Soleiman Faqiri's death should be deemed a homicide, Ontario's coroner's counsel says

Soleiman Faqiri is shown in this undated family handout photo.  (Yusuf Faqiri/The Canadian Press - image credit)
Soleiman Faqiri is shown in this undated family handout photo. (Yusuf Faqiri/The Canadian Press - image credit)

Ontario's coroner's office is calling for Soleiman Faqiri's jail cell death to be deemed a homicide.

"Inquest counsel is proposing homicide as the appropriate manner of death in this case," coroner's counsel Prabhu Rajan told jurors at the inquest into Faqiri's death on Friday.

"In our view Soleiman's death was a tragedy, a preventable tragedy," Rajan said. "We don't take this position lightly, but we believe the evidence points in this one direction."

Jurors at the inquest are tasked with determining the manner of Faqiri's death, choosing from one of five options: natural causes, an accident, homicide, suicide or they could find it undetermined.

A homicide verdict does not mean automatic criminal charges. Police can choose to reopen their investigation into Faqiri's death, but are not obligated to do so.

No one was ever charged criminally in connection with Faqiri's death at the Central East Correctional Centre (CECC) in Lindsay, Ont. on Dec. 15, 2016.

At the time of his death, Faqiri, who suffered from schizoaffective disorder — a combination of schizophrenic and bipolar symptoms — was awaiting a medical evaluation at the Ontario Shores Centre for Mental Health Sciences. He had been charged with aggravated assault, assault, and uttering threats following an altercation with a neighbour, but had not been convicted of any crime.

Jurors have heard that by all accounts, Faqiri should not have been in jail but rather at a medical facility.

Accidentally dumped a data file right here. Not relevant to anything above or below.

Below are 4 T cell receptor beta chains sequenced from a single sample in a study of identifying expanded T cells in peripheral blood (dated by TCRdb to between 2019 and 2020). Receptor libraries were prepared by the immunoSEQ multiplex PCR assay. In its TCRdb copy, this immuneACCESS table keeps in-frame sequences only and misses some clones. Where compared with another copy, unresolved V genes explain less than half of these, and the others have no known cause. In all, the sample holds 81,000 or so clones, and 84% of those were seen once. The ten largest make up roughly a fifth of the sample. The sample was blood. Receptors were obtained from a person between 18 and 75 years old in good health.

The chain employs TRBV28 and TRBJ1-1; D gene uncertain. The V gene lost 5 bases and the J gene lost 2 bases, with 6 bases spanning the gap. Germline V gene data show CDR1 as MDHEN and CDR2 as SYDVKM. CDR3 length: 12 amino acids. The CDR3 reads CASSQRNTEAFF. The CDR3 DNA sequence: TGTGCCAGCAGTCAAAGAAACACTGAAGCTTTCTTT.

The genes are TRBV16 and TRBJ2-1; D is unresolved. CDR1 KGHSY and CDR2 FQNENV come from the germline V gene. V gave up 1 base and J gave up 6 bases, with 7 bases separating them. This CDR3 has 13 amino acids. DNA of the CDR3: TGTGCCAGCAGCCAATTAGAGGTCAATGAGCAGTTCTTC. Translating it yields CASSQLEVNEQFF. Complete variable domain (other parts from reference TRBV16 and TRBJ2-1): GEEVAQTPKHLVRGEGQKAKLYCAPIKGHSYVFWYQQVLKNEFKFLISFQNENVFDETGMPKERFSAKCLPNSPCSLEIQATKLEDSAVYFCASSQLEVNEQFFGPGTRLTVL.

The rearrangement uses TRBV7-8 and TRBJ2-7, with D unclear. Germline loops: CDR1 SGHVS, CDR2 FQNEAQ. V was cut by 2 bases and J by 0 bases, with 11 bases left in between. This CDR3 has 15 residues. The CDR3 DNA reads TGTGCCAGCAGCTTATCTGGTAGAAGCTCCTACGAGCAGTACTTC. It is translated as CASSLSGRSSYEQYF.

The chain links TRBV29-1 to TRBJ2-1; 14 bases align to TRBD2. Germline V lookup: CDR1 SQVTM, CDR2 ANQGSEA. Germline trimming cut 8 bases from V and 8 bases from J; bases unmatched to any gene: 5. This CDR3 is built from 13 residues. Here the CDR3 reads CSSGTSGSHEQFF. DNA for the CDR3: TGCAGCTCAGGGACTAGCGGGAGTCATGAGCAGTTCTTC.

"I'd like to say there should have been alarm bells going off when Soleiman entered CECC's doors, but we now know and you have heard that well-intentioned people effectively shouted from a rooftop that Soleiman need help," Rajan told jurors.

At no point was Faqiri seen by a psychiatrist or sent to a hospital for treatment.

Faqiri died after being repeatedly struck by guards, pepper sprayed twice, covered with a spit hood and placed on his stomach on the floor of a segregation cell after he was transferred down a long hallway from a shower stall.

His cause of death, previously deemed unascertained, was later deemed to be: "Prone position restraint and musculocutaneous injuries sustained during struggle, exertion and pepper spray exposure in a person with an enlarged heart and worsening schizophrenia."

In other words, while none of his injuries on their own were fatal, his death was the result of being held face down on his stomach and the injuries he suffered while being restrained and repeatedly struck.

There were three successive police investigations into Faqiri's death, one by Kawartha Lakes Police Service, another by the Ontario Provincial Police, and then a reinvestigation by the OPP. In their last investigation, the OPP said there was "insufficient evidence" for charges to be laid.

At the time, lawyers for the family said the OPP told them it was impossible to know which of the six or more guards involved delivered the fatal blow.

The coroner's office is proposing 55 recommendations for jurors to consider with the goal of preventing future deaths like Faqiri's.

"I simply do not want to do any more of these cases," Rajan said.

More to come.